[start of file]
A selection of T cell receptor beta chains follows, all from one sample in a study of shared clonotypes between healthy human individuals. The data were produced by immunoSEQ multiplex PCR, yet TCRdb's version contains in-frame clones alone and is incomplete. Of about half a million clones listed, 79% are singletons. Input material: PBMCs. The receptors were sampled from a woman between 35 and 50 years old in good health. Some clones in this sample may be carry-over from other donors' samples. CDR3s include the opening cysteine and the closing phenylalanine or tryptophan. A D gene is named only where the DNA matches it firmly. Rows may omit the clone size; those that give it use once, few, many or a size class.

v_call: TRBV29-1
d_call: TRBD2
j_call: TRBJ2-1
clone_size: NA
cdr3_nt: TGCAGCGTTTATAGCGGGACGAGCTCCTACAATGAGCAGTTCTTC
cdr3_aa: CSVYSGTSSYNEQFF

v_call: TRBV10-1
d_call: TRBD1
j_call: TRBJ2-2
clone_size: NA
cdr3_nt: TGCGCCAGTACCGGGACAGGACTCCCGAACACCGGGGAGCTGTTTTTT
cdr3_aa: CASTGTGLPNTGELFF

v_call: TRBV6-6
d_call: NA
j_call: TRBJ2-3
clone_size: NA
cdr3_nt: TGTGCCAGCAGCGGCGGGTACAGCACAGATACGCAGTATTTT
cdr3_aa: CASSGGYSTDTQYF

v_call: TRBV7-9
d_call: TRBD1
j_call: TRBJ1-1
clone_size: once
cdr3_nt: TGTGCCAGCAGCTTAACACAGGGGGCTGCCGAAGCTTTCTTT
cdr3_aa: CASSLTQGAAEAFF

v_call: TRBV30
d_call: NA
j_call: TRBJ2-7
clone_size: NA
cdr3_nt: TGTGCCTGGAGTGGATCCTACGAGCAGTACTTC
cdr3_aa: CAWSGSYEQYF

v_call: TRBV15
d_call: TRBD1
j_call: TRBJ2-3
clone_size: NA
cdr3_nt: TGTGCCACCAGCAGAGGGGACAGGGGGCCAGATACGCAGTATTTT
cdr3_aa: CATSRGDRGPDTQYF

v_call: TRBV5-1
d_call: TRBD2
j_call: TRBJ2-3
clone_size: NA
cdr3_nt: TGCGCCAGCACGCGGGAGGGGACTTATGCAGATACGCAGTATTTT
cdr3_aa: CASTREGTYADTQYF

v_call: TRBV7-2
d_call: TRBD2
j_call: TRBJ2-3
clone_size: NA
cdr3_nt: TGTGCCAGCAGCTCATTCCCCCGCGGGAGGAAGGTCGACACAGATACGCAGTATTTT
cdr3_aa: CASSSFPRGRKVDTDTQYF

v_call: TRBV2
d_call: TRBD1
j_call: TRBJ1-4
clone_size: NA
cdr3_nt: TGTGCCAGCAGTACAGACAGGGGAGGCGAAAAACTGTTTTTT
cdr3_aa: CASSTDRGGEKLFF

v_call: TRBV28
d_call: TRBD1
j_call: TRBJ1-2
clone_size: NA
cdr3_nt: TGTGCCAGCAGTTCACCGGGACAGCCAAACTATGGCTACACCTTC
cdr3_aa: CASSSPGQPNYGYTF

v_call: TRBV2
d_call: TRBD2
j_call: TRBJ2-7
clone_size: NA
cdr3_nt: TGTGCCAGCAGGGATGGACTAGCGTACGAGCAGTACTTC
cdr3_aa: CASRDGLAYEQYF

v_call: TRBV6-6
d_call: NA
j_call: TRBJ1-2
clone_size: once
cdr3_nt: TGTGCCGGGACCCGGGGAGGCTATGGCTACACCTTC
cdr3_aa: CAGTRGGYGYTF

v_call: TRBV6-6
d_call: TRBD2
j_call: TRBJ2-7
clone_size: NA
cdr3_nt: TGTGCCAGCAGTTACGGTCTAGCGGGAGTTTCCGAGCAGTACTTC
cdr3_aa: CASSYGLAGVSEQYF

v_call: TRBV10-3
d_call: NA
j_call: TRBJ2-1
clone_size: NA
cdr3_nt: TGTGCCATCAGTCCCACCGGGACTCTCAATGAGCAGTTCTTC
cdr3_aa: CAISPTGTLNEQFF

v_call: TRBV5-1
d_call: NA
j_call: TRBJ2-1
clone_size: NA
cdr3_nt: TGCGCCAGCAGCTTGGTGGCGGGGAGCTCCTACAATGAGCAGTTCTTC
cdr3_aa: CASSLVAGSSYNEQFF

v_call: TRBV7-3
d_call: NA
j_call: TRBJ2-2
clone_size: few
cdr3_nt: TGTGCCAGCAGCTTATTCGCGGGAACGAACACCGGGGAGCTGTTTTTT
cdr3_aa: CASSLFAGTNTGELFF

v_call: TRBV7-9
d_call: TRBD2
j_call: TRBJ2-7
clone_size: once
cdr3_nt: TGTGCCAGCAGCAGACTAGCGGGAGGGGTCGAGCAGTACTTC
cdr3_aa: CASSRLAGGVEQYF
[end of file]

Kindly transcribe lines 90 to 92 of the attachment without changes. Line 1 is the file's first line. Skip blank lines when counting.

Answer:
cdr3_nt: TGCGCCAGCAGCTTGGTGGCGGGGAGCTCCTACAATGAGCAGTTCTTC
cdr3_aa: CASSLVAGSSYNEQFF

v_call: TRBV7-3